Glenn Smith, The Post and Courier Discussion »
When Matt and Melanie Capobianco watched the birth of their adoptive daughter in 2009, they had no idea their love for this little girl would put them at the center of a decades-old national debate with racial, cultural and political overtones.
But that's exactly where the James Island couple have found themselves after the US Supreme Court agreed this month to take up their long-running custody battle with 3 year old Veronica's biological father, Dusten Brown, a Cherokee Indian.
The decision, which surprised many legal scholars, marks the first time in more than two decades that the high court has taken up a case involving the Indian Child Welfare Act, a 1978 federal law aimed at preserving American Indian families, tribes and their heritage.
Among other things, the act gives American Indian parents preference in custody disputes involving Native American children.
South Carolina courts cited the act in forcing the Capobiancos in late 2011 to turn over Veronica to Brown, who was a stranger to the child.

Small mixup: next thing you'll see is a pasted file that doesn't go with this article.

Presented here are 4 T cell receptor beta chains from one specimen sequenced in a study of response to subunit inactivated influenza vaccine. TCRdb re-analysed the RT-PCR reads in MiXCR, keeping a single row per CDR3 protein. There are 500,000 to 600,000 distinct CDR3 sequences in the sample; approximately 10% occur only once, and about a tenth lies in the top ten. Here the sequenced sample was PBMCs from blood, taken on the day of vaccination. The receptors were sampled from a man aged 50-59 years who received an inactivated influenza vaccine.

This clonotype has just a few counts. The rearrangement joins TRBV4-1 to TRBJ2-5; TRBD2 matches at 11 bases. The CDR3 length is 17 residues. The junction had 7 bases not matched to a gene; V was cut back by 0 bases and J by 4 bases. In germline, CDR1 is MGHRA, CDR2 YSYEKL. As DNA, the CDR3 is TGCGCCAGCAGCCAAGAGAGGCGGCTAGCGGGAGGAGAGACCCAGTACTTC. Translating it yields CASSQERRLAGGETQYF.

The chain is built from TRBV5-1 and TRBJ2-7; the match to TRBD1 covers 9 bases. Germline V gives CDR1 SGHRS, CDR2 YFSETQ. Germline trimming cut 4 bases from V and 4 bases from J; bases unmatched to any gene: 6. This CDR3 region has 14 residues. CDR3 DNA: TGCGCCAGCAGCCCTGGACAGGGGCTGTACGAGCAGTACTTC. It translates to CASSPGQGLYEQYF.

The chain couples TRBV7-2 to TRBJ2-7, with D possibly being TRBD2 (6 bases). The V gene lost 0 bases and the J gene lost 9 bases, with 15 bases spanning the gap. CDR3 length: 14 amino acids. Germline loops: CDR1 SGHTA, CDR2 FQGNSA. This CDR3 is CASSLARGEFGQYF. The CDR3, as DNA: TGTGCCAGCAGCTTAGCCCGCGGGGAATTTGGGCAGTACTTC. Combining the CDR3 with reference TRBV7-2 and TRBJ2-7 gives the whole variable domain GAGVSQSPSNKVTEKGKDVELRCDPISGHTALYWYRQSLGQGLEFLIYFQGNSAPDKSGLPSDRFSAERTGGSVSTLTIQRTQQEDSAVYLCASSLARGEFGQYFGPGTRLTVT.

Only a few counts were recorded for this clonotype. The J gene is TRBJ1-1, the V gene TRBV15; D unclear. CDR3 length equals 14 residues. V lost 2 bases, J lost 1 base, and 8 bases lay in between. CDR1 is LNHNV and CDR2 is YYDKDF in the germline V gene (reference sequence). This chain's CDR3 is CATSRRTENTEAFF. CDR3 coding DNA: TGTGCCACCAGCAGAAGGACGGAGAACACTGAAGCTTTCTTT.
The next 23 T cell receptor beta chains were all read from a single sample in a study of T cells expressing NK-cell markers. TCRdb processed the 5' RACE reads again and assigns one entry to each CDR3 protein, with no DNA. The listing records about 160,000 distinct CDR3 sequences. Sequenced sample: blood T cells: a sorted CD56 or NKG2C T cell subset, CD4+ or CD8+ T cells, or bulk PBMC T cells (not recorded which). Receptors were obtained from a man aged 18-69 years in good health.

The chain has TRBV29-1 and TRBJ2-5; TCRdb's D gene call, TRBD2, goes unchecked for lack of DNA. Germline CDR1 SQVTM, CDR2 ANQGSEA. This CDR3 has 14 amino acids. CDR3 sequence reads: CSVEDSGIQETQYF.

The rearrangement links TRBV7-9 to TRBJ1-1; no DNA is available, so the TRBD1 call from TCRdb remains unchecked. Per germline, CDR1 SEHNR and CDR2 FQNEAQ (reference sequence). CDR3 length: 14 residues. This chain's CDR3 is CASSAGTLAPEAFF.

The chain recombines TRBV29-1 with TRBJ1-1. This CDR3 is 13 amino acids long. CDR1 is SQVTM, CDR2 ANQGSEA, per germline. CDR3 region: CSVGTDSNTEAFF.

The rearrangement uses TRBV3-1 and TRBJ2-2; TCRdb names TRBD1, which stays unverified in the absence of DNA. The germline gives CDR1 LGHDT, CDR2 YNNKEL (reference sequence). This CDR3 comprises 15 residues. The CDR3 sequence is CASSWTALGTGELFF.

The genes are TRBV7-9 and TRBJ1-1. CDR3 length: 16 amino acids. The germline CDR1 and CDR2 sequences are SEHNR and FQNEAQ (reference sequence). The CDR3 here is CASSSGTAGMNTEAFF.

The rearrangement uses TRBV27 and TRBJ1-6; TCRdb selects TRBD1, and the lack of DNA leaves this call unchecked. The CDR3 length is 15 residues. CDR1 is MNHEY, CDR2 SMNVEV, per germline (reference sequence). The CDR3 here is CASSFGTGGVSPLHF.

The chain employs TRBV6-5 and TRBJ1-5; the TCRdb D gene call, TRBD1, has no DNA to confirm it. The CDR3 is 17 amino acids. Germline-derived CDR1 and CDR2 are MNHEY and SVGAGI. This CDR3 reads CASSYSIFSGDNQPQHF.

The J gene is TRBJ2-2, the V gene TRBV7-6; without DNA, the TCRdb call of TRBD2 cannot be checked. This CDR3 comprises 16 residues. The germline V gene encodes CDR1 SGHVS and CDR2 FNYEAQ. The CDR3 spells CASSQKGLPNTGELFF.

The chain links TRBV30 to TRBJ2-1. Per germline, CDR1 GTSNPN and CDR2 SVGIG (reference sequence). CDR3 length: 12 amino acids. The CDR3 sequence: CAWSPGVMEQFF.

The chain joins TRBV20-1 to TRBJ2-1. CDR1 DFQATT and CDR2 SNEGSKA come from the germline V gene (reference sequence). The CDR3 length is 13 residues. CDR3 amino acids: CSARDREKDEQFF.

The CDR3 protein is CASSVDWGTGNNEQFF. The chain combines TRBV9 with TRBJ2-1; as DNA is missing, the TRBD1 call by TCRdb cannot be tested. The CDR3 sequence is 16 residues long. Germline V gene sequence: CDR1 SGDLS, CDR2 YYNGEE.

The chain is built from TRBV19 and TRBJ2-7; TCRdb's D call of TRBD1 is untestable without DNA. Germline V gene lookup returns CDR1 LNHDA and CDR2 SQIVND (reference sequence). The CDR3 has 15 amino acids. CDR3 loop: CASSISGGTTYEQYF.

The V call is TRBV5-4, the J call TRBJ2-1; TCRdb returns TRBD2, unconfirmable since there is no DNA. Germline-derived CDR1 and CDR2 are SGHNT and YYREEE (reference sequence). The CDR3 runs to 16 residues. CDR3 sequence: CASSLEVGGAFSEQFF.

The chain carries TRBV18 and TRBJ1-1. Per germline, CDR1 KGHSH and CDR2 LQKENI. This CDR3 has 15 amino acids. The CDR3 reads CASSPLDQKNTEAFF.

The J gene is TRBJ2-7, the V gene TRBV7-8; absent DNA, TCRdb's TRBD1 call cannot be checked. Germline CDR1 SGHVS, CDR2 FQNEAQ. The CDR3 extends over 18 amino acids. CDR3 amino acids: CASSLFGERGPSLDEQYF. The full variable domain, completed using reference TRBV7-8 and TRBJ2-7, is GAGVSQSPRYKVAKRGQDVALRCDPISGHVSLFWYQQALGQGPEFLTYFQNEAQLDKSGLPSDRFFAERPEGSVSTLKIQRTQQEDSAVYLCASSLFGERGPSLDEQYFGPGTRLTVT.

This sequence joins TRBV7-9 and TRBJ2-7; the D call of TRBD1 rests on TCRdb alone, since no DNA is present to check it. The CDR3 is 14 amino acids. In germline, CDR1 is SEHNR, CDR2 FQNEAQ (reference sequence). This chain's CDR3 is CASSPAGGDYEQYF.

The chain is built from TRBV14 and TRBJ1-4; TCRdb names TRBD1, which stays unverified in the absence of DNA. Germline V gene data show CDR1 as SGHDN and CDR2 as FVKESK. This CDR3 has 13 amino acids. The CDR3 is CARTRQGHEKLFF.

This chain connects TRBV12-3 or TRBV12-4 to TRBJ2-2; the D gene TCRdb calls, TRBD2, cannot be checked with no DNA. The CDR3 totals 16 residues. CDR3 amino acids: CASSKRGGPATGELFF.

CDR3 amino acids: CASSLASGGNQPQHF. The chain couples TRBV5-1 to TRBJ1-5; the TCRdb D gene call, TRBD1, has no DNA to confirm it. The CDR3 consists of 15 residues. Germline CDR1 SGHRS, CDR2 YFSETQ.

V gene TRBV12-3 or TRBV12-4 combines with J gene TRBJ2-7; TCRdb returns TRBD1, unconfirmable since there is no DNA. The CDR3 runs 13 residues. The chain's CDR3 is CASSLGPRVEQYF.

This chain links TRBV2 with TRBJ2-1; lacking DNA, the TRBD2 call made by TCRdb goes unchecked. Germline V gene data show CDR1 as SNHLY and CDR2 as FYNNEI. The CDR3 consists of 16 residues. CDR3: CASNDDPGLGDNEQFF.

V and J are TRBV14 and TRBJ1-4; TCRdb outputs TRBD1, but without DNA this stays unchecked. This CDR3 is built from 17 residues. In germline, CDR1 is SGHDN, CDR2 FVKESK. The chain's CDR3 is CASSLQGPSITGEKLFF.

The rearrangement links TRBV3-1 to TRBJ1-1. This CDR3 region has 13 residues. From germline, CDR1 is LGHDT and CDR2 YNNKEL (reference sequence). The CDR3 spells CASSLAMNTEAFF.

He returned home to Oklahoma with Veronica, and the Capobiancos haven't seen her since.
Oral arguments are expected as soon as April, and the case is being closely watched by a variety of groups with a stake in its outcome tribal groups, adoption agencies and attorneys, Indian law and constitutional-rights experts. It has the potential to affect the way thousands of adoptions are handled each year and alter the playing field for Native American groups from coast-to-coast.
Predicting the way the high court will rule is always a dicey proposition. But the speed with which the court grabbed the case leads many observers to suspect that the justices intend to make a bold statement on this contentious subject. After all, the high court hears only about 1 percent of the roughly 10,000 cases submitted for its consideration each year.
But the justices' aim remains a mystery. Read More »
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posted January 18, 2013 6:20 am est